A few other
issues are unique to Markman hearings. First, the words of a patent are generally
given their ordinary and customary meaning as understood by a person of
ordinary skill in the art in the context of the specification and prosecution
history. If the patentee wants to depart from this
meaning or simply wants to avoid any controversy during litigation regarding
the meaning of a term, the patentee is allowed to act “as his own
lexicographer” by clearly setting forth the definition of a term in the
patent’s written description.
concept of prosecution history estoppel can limit the range of
definitions that a patentee can provide during litigation. For example, if a patentee argued for a
certain meaning of a term during prosecution of the patent, such as to avoid
some invalidating prior art, the patentee cannot proffer a broader meaning at
the Markman hearing.
patents are subject to claim construction. While the claims of design patents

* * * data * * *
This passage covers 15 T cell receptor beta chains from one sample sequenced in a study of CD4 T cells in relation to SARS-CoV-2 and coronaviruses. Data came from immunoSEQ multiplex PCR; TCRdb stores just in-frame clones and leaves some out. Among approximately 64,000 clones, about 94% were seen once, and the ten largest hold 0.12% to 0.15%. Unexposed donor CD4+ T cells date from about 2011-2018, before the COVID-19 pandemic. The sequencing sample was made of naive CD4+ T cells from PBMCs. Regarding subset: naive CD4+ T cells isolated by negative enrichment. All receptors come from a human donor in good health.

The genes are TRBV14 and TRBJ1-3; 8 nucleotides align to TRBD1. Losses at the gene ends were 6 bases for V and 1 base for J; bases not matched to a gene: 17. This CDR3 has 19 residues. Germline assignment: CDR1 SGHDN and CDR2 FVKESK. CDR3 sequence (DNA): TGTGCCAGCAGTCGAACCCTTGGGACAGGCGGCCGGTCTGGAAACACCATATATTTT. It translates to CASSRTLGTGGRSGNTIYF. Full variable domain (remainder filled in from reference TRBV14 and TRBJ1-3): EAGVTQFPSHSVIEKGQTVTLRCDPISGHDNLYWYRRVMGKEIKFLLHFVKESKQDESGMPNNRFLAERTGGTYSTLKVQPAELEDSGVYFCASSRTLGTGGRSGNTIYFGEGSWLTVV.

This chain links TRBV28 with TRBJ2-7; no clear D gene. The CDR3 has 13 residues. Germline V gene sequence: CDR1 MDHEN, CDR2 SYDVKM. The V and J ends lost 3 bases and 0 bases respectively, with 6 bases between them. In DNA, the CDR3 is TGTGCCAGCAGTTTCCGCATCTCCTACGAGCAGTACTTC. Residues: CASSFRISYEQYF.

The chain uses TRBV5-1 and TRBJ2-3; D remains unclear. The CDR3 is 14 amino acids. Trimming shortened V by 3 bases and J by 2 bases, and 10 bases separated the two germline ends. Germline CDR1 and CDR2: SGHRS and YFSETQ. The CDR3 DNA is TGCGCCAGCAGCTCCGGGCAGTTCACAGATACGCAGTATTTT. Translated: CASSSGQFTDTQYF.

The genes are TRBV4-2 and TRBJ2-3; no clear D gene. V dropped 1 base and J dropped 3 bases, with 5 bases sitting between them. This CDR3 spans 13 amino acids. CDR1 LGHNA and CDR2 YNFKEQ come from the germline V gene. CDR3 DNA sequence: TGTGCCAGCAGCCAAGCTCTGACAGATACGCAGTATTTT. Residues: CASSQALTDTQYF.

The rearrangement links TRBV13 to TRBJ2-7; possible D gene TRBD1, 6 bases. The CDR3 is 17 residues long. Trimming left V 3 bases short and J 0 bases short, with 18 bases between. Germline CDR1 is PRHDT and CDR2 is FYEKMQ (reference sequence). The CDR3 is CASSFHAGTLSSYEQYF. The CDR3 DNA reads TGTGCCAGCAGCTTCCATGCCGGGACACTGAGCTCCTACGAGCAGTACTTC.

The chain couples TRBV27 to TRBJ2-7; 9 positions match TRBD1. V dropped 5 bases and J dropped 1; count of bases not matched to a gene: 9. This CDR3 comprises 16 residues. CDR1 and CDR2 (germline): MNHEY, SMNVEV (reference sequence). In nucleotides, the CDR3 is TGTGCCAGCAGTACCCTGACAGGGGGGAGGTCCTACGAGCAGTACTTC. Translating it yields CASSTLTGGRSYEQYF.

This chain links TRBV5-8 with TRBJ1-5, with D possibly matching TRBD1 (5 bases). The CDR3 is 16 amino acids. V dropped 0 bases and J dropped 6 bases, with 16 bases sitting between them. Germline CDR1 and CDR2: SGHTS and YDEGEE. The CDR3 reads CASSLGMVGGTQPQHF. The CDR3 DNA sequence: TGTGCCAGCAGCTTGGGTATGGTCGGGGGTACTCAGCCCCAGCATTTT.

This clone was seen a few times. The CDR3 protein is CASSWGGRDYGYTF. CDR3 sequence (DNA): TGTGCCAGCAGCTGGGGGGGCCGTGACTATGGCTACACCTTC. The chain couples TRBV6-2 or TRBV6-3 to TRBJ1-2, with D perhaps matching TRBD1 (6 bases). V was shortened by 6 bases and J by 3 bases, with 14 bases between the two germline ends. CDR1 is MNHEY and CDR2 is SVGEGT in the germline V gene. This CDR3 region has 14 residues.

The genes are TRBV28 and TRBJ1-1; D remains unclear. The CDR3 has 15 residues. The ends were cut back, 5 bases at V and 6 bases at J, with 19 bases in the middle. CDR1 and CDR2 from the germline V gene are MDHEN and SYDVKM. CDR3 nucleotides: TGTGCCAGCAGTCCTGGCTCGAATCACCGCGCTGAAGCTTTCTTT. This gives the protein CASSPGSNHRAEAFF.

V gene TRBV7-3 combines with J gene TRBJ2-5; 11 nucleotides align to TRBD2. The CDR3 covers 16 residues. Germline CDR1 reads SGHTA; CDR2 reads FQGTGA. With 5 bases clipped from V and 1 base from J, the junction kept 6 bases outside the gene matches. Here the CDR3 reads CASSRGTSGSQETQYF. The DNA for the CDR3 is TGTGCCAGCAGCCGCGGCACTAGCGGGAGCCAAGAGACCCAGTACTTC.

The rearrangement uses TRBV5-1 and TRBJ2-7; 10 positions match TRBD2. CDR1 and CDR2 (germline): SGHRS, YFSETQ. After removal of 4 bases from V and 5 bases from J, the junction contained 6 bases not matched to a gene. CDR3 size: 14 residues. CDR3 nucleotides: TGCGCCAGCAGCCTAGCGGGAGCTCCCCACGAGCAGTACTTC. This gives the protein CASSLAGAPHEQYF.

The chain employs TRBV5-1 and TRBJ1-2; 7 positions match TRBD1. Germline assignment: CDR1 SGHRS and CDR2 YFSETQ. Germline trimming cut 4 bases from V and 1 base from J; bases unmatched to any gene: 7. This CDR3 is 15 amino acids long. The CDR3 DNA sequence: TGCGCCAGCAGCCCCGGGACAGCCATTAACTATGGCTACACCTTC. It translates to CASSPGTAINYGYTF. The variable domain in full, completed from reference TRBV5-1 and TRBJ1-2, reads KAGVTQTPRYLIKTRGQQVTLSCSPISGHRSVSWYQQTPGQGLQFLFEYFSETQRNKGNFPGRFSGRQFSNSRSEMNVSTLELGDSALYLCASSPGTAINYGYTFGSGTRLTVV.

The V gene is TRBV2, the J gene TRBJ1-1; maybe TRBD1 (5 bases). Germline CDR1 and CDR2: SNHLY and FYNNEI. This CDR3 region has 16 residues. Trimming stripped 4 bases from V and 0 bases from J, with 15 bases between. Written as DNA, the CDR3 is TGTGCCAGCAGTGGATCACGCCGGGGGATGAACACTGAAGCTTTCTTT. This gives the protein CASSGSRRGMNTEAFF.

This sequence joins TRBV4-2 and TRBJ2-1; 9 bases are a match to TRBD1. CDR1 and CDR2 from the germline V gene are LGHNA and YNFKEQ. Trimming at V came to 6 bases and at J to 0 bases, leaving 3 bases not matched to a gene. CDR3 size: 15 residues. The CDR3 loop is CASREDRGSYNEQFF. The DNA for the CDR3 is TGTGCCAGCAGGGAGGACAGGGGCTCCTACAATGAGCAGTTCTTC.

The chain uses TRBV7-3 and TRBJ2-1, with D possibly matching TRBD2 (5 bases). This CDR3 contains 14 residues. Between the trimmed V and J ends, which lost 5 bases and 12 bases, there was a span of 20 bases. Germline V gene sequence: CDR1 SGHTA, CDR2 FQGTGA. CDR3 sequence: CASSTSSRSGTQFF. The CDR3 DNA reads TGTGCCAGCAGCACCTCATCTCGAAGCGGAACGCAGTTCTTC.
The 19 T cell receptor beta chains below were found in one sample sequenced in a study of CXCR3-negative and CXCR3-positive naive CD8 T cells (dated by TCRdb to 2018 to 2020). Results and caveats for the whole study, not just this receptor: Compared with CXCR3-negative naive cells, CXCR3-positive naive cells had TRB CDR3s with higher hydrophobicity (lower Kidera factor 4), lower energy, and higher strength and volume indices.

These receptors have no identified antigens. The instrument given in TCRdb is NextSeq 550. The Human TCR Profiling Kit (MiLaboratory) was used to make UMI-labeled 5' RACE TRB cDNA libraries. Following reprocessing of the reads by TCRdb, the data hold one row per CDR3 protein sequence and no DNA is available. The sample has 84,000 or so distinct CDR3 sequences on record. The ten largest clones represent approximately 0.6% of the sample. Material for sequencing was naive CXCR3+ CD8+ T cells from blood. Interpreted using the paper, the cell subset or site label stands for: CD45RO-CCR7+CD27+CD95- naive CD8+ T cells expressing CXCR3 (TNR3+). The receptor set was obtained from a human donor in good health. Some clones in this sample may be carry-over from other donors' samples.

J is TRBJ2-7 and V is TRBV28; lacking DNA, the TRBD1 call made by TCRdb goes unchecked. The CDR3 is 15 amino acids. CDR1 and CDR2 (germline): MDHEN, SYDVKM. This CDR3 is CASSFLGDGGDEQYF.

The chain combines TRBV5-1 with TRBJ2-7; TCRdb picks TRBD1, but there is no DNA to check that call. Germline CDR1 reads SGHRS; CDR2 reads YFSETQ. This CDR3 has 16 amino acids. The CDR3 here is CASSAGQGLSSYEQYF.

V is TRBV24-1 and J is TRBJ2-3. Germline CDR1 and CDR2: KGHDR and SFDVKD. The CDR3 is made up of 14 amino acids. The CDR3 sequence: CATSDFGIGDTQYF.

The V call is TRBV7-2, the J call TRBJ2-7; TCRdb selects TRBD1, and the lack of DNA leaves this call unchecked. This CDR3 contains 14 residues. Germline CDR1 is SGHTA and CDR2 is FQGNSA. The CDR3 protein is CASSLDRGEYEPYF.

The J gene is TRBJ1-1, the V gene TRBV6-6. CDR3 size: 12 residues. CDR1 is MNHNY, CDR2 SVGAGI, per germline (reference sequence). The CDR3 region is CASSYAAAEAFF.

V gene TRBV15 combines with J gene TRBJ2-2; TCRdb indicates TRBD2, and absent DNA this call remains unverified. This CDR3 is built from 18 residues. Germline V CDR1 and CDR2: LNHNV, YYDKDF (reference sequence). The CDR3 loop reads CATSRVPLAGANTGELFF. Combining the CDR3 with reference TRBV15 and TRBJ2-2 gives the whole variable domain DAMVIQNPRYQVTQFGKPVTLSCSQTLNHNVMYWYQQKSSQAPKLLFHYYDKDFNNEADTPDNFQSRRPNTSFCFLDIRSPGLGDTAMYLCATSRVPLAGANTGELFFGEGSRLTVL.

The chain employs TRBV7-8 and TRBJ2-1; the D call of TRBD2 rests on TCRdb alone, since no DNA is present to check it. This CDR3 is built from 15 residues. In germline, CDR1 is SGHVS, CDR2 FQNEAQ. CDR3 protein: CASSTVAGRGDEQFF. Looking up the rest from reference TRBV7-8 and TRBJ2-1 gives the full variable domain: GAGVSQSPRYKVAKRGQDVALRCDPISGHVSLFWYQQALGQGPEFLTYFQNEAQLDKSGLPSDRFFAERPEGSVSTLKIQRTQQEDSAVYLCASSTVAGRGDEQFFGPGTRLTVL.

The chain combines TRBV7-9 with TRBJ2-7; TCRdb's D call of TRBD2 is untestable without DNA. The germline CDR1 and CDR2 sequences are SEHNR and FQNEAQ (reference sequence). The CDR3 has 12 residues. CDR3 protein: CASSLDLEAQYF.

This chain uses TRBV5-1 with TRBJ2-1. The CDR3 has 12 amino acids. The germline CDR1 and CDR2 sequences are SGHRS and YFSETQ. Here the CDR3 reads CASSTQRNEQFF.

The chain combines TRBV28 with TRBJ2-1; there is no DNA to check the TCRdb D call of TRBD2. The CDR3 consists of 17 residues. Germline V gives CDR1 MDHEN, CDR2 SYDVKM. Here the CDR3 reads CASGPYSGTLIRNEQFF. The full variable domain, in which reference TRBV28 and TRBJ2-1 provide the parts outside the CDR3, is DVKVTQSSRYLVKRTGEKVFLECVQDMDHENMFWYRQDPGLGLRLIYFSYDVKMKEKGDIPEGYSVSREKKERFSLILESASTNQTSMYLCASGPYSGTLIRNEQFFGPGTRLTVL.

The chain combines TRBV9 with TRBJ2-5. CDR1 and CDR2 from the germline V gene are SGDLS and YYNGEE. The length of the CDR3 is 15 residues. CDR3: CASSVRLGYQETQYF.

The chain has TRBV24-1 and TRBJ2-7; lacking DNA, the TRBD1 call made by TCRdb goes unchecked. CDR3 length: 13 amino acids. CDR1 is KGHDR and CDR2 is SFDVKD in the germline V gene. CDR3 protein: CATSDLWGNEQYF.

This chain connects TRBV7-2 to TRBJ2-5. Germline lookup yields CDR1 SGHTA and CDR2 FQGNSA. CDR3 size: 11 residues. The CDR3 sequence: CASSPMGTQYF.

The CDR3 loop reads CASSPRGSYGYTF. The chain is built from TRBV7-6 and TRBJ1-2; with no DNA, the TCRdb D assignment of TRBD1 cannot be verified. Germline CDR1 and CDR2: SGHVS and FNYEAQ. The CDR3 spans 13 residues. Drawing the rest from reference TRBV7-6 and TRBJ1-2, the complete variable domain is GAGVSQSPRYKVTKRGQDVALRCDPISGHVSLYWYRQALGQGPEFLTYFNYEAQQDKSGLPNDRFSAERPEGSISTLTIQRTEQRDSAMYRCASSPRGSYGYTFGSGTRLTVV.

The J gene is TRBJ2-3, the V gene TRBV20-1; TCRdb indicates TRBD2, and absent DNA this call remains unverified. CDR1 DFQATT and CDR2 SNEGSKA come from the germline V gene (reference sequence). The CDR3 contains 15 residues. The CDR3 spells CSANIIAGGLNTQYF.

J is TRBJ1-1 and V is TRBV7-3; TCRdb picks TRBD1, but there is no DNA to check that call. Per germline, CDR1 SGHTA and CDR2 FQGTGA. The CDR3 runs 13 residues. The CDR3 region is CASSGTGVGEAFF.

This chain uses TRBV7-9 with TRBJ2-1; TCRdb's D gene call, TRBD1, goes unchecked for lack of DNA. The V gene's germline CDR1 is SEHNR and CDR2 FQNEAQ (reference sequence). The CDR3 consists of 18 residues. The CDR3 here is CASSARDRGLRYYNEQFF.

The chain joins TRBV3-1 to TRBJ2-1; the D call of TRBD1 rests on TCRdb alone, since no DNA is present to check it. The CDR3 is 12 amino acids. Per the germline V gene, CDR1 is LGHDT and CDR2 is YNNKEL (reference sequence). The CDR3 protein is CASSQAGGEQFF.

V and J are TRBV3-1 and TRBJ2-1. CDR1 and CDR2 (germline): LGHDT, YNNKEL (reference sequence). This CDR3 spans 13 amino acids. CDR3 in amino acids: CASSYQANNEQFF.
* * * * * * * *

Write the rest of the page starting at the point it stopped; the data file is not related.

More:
are the figures themselves, the judge must determine whether any of the design
features are purely functional. If so, these features should be ignored in
any infringement and invalidity analyses.
As in other
litigation, patent infringement lawsuits include discovery periods, which can
be the most time consuming and expensive aspect of the lawsuit. Each party is allowed to serve broad
interrogatories, request broad categories of relevant documents and depose up
to ten witnesses. Patentees typically
depose those people responsible for the development of the allegedly infringing
products, often trying to find evidence of intentional copying of the patented
invention. Patentees can also build
their damages cases with information learned during the discovery phase. Accused infringers often depose the inventors
of the patent, hoping to obtain testimony that would be useful in a Markman hearing, and also hoping to find
evidence of improper inventorship or prior art that was intentionally withheld
during prosecution of the patent.
fact discovery phase, the parties engage in expert discovery, which is essential
for motion practice and trial. In most
patent cases, patentees hire technical experts to provide detailed infringement
reports, and accused infringers hire technical experts to write detailed invalidity
reports. In addition, accused infringers
typically hire damages experts to prepare reports detailing the bases and
amounts of all claimed damages. Finally,
each parties’ technical experts can provide rebuttal reports to the other